AUSTRAC launches second specialist unit to tackle money laundering in gambling

The watchdog aims to increase its attention to money laundering in the gambling industry.
The watchdog aims to increase its attention to money laundering in the gambling industry.

The move is a response to AUSTRAC’s identification of serious non-compliance at several gambling operators.

Australia.- The Australian Transaction Reports and Analysis Centre (AUSTRAC) has established a second specialist unit to combat money laundering in the gambling industry. It warned the industry about the creation of the new unit at the Regulating the Game conference in Sydney.

The watchdog said the unit has been created in response to “serious non-compliance in a number of businesses”. Last year, AUSTRAC launched an investigation into suspicions that Sportsbet and Bet365 failed to comply with anti-money laundering laws. External auditors are expected to report back on their findings soon. 

An AUSTRAC spokesperson said: “AUSTRAC allocates its resources to manage the threat of money laundering and terrorism financing in the Australian financial system, relative to the risks faced by different industry sectors.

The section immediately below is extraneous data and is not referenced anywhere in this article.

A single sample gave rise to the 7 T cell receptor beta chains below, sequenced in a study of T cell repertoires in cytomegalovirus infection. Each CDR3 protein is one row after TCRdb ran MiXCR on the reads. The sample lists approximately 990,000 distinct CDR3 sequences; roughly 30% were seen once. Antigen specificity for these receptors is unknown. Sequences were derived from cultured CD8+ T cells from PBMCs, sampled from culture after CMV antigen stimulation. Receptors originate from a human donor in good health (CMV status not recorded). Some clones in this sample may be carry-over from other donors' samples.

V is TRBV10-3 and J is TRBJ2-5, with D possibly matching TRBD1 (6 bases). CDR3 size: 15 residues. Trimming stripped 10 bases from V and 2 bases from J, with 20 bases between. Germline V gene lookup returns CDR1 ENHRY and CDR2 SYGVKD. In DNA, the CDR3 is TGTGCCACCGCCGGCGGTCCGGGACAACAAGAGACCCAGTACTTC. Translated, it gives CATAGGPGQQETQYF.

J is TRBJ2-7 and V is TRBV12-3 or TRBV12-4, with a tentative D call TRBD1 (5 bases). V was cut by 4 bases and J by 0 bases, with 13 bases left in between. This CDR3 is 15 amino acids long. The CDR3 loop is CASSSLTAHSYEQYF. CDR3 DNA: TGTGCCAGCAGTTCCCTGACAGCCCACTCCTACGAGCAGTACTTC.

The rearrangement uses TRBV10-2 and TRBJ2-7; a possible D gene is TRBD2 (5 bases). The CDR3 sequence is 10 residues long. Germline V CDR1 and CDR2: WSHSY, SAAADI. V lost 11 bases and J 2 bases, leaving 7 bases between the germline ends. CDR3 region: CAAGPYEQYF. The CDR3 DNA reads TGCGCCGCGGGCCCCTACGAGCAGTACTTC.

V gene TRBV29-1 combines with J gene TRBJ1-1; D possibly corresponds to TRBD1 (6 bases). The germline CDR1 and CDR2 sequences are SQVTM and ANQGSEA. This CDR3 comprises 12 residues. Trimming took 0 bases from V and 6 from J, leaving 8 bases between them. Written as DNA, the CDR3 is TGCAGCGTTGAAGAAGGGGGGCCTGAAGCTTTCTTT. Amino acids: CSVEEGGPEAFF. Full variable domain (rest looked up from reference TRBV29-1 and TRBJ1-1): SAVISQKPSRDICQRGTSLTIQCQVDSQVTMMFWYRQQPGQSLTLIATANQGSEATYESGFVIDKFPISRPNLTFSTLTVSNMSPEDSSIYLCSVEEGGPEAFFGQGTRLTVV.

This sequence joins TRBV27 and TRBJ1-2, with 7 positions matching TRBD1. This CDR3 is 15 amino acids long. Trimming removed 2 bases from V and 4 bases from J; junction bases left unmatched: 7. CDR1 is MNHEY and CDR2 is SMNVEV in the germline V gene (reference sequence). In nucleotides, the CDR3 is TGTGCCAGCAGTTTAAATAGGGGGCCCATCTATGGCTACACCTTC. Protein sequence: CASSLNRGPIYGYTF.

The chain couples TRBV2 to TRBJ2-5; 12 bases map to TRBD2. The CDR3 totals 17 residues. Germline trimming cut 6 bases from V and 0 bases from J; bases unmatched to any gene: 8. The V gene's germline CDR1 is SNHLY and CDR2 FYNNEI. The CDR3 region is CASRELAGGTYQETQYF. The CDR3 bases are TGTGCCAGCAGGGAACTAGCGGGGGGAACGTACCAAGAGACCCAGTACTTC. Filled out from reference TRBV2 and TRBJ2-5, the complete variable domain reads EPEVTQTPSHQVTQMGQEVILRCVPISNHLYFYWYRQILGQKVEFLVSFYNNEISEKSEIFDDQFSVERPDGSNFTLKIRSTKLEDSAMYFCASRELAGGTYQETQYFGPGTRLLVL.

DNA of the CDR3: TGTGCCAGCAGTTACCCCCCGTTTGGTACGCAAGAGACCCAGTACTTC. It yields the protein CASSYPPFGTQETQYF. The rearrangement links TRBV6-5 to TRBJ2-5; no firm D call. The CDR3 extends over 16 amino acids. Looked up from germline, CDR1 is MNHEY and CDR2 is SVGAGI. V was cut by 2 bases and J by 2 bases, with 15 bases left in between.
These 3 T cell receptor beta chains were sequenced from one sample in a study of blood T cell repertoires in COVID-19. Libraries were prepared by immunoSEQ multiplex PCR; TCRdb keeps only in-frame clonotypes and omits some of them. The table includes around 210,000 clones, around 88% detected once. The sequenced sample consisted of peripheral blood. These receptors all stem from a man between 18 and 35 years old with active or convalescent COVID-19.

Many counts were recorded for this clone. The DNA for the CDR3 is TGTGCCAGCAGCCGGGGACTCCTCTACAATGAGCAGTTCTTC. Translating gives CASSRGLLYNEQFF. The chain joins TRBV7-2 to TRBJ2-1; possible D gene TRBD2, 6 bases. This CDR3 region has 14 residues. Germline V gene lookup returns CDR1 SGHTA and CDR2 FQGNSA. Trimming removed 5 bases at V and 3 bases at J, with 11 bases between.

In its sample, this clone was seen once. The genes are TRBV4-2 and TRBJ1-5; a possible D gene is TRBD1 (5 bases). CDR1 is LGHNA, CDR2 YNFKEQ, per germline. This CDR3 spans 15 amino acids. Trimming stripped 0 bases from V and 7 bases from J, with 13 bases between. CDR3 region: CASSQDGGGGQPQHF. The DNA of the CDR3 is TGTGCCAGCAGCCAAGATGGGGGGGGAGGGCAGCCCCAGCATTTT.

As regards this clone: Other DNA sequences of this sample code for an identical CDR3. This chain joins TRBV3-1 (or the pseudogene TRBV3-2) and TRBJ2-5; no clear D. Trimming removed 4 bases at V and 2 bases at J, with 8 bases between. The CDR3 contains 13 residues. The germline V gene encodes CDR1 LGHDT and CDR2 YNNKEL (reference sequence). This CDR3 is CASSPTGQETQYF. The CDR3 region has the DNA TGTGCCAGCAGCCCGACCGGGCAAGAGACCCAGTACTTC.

“The establishment of a second specialist team focusing on entities in the gambling sector is indicative of the current risk environment in the industry.”

AUSTRAC’s manager of regulatory operations, Bradley Brown, said there had been a significant increase in suspicious matter reports in the last 12 months. He told The Guardian: “There are many legitimate people who seek to gamble and we are not necessarily against the gambling sector, it’s more about managing the risk when it does occur.”

Last year, the New South Wales Crime Commission (NSWCC) concluded that criminals were “funnelling billions of dollars of dirty cash through poker machines” in pubs and clubs every year. It called for cashless gaming at poker machine venues to limit money laundering.

State premier Dominic Perrottet announced that all gambling machines in New South Wales will become cashless by 2028 if the coalition government is re-elected in March.

In this article: